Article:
1.01000  -3.99000   0.00000

>> x = [0.49807, -0.30502, -0.11969]'
x =

0.49807
-0.30502
-0.11969

>> for i=1:100
xn = D.*(b - Moff*x);         % element-wise multiplication
if norm( x - xn ) < 0.001
break;
end
x = xn;
end
>> i         % number of iterations
i = 5
>> x
x =

0.50761
-0.31105
-0.13017
```

Note that the number of iterations to achieve much greater accuracy is significantly reduced by using a solution which is already known to be close to the expected solution. The actual solution is (0.50774, -0.31141, -0.12966)T.

# Example 3

Compare the total number of mathematical operations used in Example 2 with the equivalent work for performing Gaussian elimination and backward substitution:

Jacob:
5 ⋅ (6 + 3) = 45 multiplications and divisions
5 ⋅ 3 = 15 additions and subtractions

Gaussian elimination and backward substitution:
17 multiplications and divisions

Thus, for such a small example, it would be cheaper to use Gaussian elimination and backward substitution, however, the number of multiplications and divisions grows O(n3) whereas the Jacobi method only requires one matrix-vector multiplication and is therefore O(n2).

# Question 1

Use two iterations of the Jacobi method to find a solution to the system of linear equations defined by:

starting with x0 = (0, 0, 0)T.

((0.5, 1, -0.25)T and (0.625, 0.875, -0.125)T)

# Question 2

For the same problem in Question 1, start with the initial vector x0 = (0.5, 1, 0)T.

((0.5, 1, -0.125)T and (0.5625, 0.9375, -0.125)T.)

# Question 3

Use Matlab to find a solution to the system of linear equations defined by:

```M = ones( 10 ) + diag( [8 9 5 13 12 11 9 14 13 15] )
b = (1:10)'
```

starting with the initial vector which is the solution to:

```M = eye( 10 ) + diag( [8 9 5 13 12 11 9 14 13 15] )
b = (1:10)'
```

using an εstep value of 1e-5.

(After 57 steps, the entries of x are:

```  -0.180774470140078
-0.049577264091354
0.110760489689348
0.119523511986568
0.212817121006387
0.323073201594078
0.505978291464202
0.396700416747984
0.504138896601953
0.503587066159041
```

.)

# Applications to Engineering

Efficient methods of solving systems of linear equations, especially when approximate solutions are already known, significantly reduce the amount of computation required.

# Matlab

The following Matlab code converts a Matrix into it a diagonal and off-diagonal component and performs up to 100 iterations of the Jacobi method or until εstep < 1e-5:

```>> M = rand( 5, 5 ) + 2*eye( 5 )
M =

2.55509  0.85822  0.92679  0.23732  0.17628
0.38558  2.55646  0.40726  0.88843  0.89019
0.44825  0.37596  2.21124  0.61538  0.61754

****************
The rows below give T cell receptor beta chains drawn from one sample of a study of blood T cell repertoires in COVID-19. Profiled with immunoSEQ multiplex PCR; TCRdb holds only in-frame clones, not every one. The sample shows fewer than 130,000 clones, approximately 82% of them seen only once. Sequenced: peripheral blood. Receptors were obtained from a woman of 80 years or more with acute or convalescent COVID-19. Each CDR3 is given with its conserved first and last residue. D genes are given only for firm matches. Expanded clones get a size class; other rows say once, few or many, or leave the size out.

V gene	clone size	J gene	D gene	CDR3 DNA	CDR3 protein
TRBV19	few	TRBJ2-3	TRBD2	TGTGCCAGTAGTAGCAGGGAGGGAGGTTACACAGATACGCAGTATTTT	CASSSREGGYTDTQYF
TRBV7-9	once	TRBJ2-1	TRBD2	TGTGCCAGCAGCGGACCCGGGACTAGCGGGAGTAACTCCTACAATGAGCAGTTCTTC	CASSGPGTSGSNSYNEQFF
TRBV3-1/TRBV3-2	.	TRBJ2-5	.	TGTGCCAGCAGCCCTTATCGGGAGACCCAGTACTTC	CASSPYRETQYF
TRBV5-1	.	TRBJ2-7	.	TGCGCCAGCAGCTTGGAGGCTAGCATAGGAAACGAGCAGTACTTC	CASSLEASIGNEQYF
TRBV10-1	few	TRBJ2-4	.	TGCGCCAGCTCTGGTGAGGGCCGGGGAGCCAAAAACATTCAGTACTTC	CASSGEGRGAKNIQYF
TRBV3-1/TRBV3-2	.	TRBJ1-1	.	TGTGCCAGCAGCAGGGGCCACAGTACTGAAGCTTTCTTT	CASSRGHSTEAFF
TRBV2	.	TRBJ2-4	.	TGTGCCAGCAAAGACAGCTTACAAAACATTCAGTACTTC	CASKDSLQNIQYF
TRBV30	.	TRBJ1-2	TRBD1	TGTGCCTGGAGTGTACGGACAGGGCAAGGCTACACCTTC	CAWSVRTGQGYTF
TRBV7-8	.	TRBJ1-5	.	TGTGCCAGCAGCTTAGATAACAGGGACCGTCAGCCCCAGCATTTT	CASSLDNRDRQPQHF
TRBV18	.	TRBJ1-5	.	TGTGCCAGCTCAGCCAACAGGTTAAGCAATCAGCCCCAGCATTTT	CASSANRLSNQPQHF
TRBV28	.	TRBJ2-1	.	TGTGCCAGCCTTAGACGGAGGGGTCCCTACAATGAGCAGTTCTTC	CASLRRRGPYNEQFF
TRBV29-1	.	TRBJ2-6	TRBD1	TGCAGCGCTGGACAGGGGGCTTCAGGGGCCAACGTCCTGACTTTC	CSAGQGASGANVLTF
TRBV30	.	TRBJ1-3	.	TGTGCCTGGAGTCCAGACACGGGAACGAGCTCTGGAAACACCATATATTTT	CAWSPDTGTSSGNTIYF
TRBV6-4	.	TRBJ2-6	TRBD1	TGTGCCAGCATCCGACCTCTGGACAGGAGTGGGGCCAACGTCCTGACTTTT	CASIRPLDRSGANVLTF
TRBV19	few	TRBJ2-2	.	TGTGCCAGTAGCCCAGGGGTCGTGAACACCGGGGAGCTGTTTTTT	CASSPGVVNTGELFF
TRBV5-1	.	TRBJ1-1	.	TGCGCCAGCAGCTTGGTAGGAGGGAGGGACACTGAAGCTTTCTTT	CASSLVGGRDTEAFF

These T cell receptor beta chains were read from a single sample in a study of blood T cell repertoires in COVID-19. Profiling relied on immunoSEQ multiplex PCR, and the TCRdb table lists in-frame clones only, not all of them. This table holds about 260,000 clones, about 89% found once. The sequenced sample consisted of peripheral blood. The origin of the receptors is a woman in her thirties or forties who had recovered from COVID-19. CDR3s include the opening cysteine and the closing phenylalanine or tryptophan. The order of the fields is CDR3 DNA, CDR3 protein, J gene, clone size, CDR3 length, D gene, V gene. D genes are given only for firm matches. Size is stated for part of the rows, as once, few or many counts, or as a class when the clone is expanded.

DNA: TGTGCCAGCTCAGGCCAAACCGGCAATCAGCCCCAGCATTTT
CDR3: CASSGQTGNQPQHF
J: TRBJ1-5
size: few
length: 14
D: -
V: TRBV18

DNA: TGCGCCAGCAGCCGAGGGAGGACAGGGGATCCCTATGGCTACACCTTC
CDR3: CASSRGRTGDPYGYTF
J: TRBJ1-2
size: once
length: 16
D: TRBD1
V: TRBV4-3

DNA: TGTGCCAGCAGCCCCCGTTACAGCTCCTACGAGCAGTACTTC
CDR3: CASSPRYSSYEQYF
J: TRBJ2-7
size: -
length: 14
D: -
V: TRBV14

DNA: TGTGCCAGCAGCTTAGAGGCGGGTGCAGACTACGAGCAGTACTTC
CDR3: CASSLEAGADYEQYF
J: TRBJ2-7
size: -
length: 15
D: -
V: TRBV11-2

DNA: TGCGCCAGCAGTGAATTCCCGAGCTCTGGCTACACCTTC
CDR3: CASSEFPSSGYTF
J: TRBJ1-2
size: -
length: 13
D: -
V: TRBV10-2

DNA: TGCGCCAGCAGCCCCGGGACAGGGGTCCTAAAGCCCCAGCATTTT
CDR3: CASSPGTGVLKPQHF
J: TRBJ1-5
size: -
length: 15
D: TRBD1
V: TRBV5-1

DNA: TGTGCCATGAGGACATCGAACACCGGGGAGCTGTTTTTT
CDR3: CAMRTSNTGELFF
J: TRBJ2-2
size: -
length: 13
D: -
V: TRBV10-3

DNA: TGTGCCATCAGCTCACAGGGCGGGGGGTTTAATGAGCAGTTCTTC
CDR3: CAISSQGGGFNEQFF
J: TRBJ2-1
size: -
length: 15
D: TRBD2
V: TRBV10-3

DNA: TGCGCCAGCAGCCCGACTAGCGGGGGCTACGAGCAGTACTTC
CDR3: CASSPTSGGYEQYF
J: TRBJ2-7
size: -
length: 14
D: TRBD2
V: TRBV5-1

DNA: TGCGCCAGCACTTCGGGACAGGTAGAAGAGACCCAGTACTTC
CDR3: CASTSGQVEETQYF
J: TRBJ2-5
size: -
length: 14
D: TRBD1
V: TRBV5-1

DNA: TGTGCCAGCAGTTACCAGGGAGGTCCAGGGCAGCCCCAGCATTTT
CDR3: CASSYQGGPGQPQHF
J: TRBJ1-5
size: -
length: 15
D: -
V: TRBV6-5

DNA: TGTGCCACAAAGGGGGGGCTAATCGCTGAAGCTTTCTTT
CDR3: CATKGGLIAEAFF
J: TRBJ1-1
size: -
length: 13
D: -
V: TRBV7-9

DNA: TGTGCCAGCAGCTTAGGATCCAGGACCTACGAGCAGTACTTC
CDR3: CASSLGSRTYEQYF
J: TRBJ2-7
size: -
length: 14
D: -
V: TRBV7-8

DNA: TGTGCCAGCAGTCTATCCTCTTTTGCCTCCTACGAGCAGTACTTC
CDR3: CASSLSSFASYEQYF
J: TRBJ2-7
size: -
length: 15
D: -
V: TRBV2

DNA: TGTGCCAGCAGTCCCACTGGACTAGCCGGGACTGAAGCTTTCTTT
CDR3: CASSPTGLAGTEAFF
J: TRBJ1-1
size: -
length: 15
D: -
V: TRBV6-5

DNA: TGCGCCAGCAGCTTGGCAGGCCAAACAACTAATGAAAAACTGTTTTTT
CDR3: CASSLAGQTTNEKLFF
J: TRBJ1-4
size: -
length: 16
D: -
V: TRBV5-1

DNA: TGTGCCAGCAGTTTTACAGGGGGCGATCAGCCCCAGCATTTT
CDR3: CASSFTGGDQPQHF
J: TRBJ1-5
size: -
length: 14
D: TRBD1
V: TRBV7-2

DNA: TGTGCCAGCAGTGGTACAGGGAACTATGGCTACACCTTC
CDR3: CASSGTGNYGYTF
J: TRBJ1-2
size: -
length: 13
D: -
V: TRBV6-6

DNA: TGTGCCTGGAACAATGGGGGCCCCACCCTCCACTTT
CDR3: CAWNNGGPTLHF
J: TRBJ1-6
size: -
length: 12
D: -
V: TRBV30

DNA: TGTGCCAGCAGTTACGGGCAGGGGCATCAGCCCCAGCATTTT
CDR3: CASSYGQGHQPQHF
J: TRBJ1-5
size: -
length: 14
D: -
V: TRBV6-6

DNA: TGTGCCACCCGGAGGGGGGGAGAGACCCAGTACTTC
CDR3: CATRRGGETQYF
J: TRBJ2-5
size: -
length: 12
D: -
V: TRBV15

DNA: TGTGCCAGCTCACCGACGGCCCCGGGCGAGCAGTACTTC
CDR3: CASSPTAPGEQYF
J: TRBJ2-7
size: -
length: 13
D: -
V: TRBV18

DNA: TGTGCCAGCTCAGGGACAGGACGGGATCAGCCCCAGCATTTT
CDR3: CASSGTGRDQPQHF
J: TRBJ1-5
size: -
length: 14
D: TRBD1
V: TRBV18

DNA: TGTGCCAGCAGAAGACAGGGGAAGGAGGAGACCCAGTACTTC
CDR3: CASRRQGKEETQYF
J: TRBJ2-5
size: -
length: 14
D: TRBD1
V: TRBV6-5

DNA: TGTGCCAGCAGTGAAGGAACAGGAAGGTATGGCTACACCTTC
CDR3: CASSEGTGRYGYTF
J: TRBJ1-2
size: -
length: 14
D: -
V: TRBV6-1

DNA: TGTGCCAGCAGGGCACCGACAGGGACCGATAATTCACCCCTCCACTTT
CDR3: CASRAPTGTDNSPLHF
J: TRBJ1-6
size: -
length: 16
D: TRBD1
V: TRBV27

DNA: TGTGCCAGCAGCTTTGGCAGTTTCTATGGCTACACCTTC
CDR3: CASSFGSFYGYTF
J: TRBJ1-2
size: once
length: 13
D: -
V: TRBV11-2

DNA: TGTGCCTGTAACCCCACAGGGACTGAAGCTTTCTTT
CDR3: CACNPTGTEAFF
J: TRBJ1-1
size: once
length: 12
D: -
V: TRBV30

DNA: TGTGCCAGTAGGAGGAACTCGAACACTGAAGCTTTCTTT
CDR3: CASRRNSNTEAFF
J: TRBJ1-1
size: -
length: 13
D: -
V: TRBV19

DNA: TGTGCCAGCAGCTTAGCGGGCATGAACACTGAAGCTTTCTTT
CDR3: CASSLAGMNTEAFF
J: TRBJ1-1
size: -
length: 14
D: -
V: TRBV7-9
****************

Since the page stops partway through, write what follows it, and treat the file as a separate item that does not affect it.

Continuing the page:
0.53346  0.29330  0.23489  2.51195  0.57504
0.33918  0.58728  0.93330  0.45368  2.98108

>> b = rand( 5, 1 )
b =

0.66360
0.04431
0.00939
0.48425
0.66024

>> invD = diag( M ).^-1
invD =

0.39138
0.39117
0.45224
0.39810
0.33545

>> Moff = M - diag( diag( M ) )
Moff =

0.00000  0.85822  0.92679  0.23732  0.17628
0.38558  0.00000  0.40726  0.88843  0.89019
0.44825  0.37596  0.00000  0.61538  0.61754
0.53346  0.29330  0.23489  0.00000  0.57504
0.33918  0.58728  0.93330  0.45368  0.00000

>> x = rand( 5, 1 )
x =

0.21771
0.08108
0.65971
0.68427
0.72107

>> for i=1:100
xnew = invD .* (b - Moff*x);

if ( norm( x - xnew ) < 1e-5 )
break;
end

x = xnew;
end
>> i               % number of iterations
i = 71
>> format long
>> M \ b           % the exact solution
ans =

0.325181051208077
-0.126451868227150
-0.133124301983727
0.096833762777846
0.236329707577718

>> xnew            % our approximate solution
xnew =

0.325178965574161
-0.126454043358870
-0.133126373431652
0.096832201775605
0.236327862519188
```

### Matlab Function

The following is a reasonably efficient implementation of the Jacobi method. There

```function x = jacobi( M, b, N, e )
% Solve Mx = b
% The diagonal entries of M and their inverses
d = diag( M );

if ~all( d )
error 'at least one diagonal entry is zero';
end

invd = d.^-1;
% Matrix of off-diagonal entires of N
Moff = M - diag( d );

% Use d.^-1*b as the first approximation to x
invdb = invd.*b;
x = db;

%              -1
% Iterate x = D  (b - M   *x)
%                      off
for k = 1:N
xprev = x;
x = invdb - invd.*(Moff*x);

if norm( x - xprev, inf ) < e
return;
end
end

error 'the method did not converge';
end
```

# Maple

Maple does not have a numerical linear algebra package, and therefore there is no equivalent functionality.